In a what feels like Herculean effort to finish out this iteration of the Backyard Industry Video Project, I’ve been reviewing a lot of footage.
For awhile it was chicken coops and the people who build them, like Phil (that’s him above). That video is allllllmost finished, though, so lately I’ve been looking at Shana and Mac from The Great Pumpkin Patch, transcribing their interviews by hand because I know of no other way.
One thing I’ve discovered about this particular creative situation: I wish it was all I did. I really do love coming up with a story to tell, planning shoots, going on shoots, doing interviews, gathering B-roll, looking at it later and transcribing it, and going through the first part of the process of getting that story told. I love it to the point of feeling guilty and like I don’t deserve to be taking the time to do it. Often I’ll walk away from it for awhile, too overwhelmed by the fact that I’m doing something fun instead of cleaning or something else I “should” be doing. True story!
The second part of getting that story told is stitching those Post-Its together into a video in editing – re-creating the show open, smoothing transitions between “chapters”, adding graphics, adding music, making cuts, finding that exactly-right bit of footage to cover someone’s voice, etc. While I know this part happens, and it’s definitely fun… I rarely participate – at least, not in person. A lot of it happens over email.
With our current setup, Tim and I have pretty much been siloed in our work – we work together on the BYI project, but separately, mostly, on the creative side. We also end up doing things backwards or sideways sometimes because of a) my ignorance, b) time issues, and c) “real job” constraints/ups and downs/curveballs. In a perfect world, our partnership would be more like a Venn diagram than two separate circles, but it’s what we’ve got for now. I’m very proud of the work we’ve done and are doing, but I’m always like, this could have been so much better. I wish we had asked/gotten _____ or _____. It kind of goes back to my recent entry about planning, though I would also add process. I can plan all I want, but if I don’t have a process, I’m hosed – “hosed” meaning, in this case, submitting (and settling for) work that could have been SO MUCH BETTER.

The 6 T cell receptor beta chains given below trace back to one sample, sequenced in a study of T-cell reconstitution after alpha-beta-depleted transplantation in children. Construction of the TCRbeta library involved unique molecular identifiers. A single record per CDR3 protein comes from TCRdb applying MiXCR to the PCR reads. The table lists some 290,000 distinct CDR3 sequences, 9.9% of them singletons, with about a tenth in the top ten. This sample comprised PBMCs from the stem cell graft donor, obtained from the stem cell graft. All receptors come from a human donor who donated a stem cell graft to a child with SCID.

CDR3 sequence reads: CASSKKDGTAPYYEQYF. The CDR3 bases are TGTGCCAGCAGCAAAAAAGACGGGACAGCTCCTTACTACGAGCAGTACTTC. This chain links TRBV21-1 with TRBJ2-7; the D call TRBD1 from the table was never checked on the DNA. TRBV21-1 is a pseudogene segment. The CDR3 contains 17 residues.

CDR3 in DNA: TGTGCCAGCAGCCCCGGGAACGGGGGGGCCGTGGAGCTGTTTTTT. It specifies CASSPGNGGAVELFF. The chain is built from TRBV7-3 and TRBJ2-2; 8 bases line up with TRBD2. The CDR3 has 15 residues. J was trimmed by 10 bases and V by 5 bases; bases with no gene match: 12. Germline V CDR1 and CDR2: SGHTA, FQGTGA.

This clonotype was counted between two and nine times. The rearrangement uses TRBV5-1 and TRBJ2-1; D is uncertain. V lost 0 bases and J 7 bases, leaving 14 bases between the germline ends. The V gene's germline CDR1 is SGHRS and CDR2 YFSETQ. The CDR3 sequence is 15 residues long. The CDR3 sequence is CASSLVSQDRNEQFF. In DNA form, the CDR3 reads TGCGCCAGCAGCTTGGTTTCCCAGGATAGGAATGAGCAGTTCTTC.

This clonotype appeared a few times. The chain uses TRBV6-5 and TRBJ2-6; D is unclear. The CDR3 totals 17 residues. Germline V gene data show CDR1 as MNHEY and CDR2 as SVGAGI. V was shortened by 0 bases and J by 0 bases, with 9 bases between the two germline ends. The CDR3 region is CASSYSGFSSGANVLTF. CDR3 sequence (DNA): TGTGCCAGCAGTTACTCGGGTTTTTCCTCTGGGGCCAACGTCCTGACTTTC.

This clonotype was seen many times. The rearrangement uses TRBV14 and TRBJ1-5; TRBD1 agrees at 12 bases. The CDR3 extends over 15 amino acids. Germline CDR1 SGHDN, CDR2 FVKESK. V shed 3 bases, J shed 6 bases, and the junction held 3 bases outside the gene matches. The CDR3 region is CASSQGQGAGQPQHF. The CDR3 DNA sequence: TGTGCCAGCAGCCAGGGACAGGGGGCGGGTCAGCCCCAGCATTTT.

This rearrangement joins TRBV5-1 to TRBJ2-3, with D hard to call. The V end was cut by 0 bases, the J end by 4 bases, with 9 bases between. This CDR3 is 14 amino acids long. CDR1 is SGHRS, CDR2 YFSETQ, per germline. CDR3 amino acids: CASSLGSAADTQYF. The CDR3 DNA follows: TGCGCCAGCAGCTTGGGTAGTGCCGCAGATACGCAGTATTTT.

Words like planning and process still give me hives, you guys. I’ve somehow always had the subconscious notion that you’re not truly creative if you rely on structure to create a finished product. Like, since I was a kid, I’ve had this idea. Where did this come from? Watching other people make it look easy or something? Like they didn’t have a process or a plan? NEVER have I found out the opposite to be more true than working in audio/video production. I know both Tim and I have learned plenty from this experience, not just about process and planning, but also about partnership and trust.
I know that most of the other stuff I want to work on (including one official work project) will benefit from these things I’ve learned re: planning and process:
The BYI podcast, which I swear to god is coming by June at the latest
The writing Troy asked me to do for Innocent Words (I’ll link when the first one is ready)
The project I still want to work on with Alisa from Prairie Fruits Farm
RELATED: I was thinking about Cody and his work (as I often do) and have marveled at the way he seems to be harnessing together, at age 22, all the things thatI believe must go into transforming ideas into something tangible:
Lilly, for her part, is masterful at time management and is truly gifted in many ways, including seeing things – literal and figurative angles and connections – that others cannot see. The more they grow up, the more I learn from them, that’s for damn sure.
LOTSA (Lisa’s Open Tabs Saved Aggressively):